“I was in rehab for 12 months and then started working at the hospital through a Welfare-to-Work program. Before that, I was homeless,” Turner recalls. She says she took pride in cleaning and told her coworkers to hold their heads up high. “I used to tell them, Let me tell y’all something: Our job is very meaningful. We help keep down the [spread of] infection. I love cleaning. It just makes me feel so good to help others in need.”

The performers in a moment of emotional support. Photo by Raymond Holman.

After waiting out the Covid pandemic, the project, funded with a grant from the William Penn Foundation, began in 2023 as a months-long collaboration.

Slowly the pieces formed together, as cast members Turner, Jerome Smith, Shamona Jones, Gloria Monson, Nicole Champlan and El-Shara Scott — who are not professional actors — shared their stories as EVS workers and built off of each others’. Sepinuck began writing their parts; filmmaker Dax Roggio and musician Niyonu Spann added film and original music to the production. For the final show, audience members can expect to witness performers telling their own stories, sharing film and pictures of their lives, and even singing together.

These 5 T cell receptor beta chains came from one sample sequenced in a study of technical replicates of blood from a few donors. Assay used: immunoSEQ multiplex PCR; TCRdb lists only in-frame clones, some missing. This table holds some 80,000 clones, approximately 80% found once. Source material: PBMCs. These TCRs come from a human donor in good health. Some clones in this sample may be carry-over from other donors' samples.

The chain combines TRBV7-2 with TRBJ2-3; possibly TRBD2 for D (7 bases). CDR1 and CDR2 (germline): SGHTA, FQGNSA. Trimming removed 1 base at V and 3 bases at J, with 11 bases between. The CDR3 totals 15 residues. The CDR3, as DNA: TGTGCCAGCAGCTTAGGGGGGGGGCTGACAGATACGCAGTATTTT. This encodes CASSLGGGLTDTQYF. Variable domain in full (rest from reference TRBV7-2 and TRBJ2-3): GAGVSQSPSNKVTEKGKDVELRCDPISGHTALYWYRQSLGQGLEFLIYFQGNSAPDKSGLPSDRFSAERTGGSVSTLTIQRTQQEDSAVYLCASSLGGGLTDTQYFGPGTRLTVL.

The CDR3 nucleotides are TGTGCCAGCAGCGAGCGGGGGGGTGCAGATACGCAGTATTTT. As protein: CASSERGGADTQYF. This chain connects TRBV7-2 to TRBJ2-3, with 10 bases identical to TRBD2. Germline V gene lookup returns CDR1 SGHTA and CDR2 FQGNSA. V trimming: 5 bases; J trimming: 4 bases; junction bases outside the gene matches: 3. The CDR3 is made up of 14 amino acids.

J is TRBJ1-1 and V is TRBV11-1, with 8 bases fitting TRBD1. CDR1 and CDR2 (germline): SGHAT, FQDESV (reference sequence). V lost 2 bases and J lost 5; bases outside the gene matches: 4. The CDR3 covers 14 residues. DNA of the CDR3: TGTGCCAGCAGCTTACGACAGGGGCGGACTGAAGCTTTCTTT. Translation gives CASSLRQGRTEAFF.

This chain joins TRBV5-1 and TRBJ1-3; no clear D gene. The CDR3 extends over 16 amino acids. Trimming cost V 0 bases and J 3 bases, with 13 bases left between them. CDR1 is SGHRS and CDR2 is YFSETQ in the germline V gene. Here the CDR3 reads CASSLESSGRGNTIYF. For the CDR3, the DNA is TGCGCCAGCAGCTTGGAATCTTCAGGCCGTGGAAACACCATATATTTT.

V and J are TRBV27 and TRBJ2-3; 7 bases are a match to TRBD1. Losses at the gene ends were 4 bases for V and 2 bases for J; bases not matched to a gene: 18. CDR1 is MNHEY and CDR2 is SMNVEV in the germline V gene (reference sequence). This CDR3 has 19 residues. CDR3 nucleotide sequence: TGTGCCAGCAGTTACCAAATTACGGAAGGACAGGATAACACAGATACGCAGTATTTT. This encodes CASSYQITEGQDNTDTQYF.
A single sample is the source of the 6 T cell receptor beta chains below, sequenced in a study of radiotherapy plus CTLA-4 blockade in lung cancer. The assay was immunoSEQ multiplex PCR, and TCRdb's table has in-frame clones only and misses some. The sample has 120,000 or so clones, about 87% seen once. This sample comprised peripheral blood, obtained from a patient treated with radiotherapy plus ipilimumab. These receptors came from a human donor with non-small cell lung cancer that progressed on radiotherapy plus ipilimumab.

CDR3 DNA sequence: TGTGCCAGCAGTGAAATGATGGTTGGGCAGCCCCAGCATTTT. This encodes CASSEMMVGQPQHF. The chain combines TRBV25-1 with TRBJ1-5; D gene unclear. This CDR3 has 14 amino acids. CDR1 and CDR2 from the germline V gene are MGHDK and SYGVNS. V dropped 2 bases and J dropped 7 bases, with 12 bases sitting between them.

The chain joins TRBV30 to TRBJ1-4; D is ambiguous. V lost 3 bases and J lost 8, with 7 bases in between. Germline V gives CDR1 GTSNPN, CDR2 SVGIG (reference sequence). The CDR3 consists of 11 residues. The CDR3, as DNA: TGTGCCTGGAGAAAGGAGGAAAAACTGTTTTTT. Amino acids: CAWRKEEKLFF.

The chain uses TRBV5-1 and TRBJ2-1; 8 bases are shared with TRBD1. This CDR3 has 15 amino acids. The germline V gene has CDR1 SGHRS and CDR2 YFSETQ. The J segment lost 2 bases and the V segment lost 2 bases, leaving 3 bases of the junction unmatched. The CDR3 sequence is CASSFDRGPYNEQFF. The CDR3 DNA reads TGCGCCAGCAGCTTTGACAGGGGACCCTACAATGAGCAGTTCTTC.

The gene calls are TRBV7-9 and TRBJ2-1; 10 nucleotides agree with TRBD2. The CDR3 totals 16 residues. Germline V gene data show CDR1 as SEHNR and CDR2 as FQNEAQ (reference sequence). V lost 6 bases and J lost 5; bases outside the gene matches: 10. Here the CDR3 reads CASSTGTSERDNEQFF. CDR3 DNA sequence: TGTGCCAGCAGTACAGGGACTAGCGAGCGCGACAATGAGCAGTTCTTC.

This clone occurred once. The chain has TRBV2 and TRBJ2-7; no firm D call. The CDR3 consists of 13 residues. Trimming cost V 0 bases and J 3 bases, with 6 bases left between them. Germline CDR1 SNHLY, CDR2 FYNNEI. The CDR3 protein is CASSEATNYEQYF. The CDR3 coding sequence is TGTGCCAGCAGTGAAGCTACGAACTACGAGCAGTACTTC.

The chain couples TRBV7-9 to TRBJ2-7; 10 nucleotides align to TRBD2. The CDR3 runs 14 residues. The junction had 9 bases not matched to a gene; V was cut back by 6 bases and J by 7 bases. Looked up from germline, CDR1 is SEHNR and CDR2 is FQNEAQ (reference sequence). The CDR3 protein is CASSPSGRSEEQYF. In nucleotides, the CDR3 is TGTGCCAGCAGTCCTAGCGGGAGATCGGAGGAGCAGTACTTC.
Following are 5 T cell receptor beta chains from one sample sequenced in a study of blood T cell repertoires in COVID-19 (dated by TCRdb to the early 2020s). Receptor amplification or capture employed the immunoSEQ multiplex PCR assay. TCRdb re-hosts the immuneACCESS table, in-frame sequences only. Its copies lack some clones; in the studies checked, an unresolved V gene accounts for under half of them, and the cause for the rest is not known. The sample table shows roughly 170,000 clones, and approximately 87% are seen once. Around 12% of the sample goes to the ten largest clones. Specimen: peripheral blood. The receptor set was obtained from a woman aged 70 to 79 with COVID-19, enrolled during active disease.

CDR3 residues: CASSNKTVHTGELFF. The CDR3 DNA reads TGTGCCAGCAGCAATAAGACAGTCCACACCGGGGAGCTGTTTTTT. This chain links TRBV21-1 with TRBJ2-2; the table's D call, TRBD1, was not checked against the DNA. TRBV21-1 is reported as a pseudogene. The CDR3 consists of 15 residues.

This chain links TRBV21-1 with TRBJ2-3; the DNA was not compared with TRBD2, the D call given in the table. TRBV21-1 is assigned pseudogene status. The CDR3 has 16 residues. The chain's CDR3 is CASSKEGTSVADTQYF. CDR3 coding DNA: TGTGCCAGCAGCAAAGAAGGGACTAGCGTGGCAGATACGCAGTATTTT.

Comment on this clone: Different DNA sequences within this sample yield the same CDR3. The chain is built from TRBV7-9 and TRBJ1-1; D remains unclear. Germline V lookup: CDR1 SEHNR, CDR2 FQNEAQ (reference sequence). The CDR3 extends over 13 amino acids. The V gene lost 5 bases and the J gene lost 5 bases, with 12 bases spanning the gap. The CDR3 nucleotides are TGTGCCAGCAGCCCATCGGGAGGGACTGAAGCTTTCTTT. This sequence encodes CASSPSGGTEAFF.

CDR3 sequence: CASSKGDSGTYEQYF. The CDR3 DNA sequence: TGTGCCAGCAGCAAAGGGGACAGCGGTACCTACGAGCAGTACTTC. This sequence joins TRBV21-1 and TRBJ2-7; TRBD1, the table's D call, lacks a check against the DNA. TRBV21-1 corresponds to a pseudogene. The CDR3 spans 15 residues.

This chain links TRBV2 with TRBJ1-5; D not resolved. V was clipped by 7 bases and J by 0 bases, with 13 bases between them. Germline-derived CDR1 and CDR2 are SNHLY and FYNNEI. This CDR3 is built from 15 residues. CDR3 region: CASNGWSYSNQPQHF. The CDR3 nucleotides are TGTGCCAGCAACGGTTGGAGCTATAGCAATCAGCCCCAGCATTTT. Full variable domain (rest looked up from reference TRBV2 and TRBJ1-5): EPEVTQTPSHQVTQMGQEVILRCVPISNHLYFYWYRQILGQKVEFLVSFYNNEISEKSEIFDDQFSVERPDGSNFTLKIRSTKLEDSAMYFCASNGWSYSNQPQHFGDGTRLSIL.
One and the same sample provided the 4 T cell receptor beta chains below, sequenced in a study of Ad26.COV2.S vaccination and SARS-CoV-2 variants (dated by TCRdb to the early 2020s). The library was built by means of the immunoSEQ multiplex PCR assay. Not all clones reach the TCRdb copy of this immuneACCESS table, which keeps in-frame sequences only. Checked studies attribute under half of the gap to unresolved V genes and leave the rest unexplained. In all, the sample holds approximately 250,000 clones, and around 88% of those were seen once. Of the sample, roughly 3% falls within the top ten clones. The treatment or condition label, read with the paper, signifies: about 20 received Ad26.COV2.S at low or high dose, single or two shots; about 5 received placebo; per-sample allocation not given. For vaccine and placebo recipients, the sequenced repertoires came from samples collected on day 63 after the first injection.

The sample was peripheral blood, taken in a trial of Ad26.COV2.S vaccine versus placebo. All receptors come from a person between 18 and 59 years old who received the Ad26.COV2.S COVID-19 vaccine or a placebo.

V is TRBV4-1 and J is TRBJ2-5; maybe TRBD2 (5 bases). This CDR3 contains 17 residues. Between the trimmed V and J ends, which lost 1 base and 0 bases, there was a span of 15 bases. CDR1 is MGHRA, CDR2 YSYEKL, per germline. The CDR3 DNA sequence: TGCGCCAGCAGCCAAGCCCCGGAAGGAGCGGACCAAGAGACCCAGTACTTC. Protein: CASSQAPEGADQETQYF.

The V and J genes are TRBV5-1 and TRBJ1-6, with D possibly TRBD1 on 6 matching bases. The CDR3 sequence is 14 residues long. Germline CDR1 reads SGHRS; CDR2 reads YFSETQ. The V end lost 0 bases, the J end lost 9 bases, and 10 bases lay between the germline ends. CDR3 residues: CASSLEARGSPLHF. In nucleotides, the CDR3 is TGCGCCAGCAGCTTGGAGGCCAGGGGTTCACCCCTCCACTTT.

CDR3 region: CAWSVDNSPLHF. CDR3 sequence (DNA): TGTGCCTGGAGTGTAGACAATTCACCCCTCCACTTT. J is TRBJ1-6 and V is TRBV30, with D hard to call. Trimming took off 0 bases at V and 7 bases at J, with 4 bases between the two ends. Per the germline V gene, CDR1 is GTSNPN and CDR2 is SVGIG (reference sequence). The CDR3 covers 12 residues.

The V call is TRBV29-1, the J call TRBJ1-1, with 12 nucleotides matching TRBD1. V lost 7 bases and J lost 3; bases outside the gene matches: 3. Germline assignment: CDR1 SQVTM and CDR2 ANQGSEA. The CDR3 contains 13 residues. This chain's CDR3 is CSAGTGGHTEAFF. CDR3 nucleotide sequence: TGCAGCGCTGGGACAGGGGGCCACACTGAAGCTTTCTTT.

“It’s very collaborative,” says Sepinuck. The title of the show was coined by one of the performers, and one of Spann’s songs, I’m a Diamond, comes from a line from cast member Jerome.

“Jerome says, ‘With all the pressure on me, one day I might just turn into a diamond,’” explains Sepinuck. “And in a way, that’s part of this [work] — that they can see themselves as diamonds, as jewels, as sparkling, as strong: all of the things that diamonds are. It’s about holding the mirror up for all of that beauty that already resides in them.”

Says Turner, “I hope our stories help lift and motivate others and inspire them. I hope others who used to look down at us will start looking up to us. This is for all of the housekeepers, whether in a hotel or hospital, all over the world. We’re doing this for them.”

Cleaning in the House of Healing, June 13 and 14, 7pm, $30, Penn Live Arts.Annenberg Center, 3680 Walnut Street.

MORE ON THE ARTS FROM THE CITIZEN

Constance Turner, Jerome Smith, Shamona Jones, Gloria Monson, Nicole Champlan and El-Shara Scott rehearse for Cleaning in the House of Healing. Photo by Raymond Holman.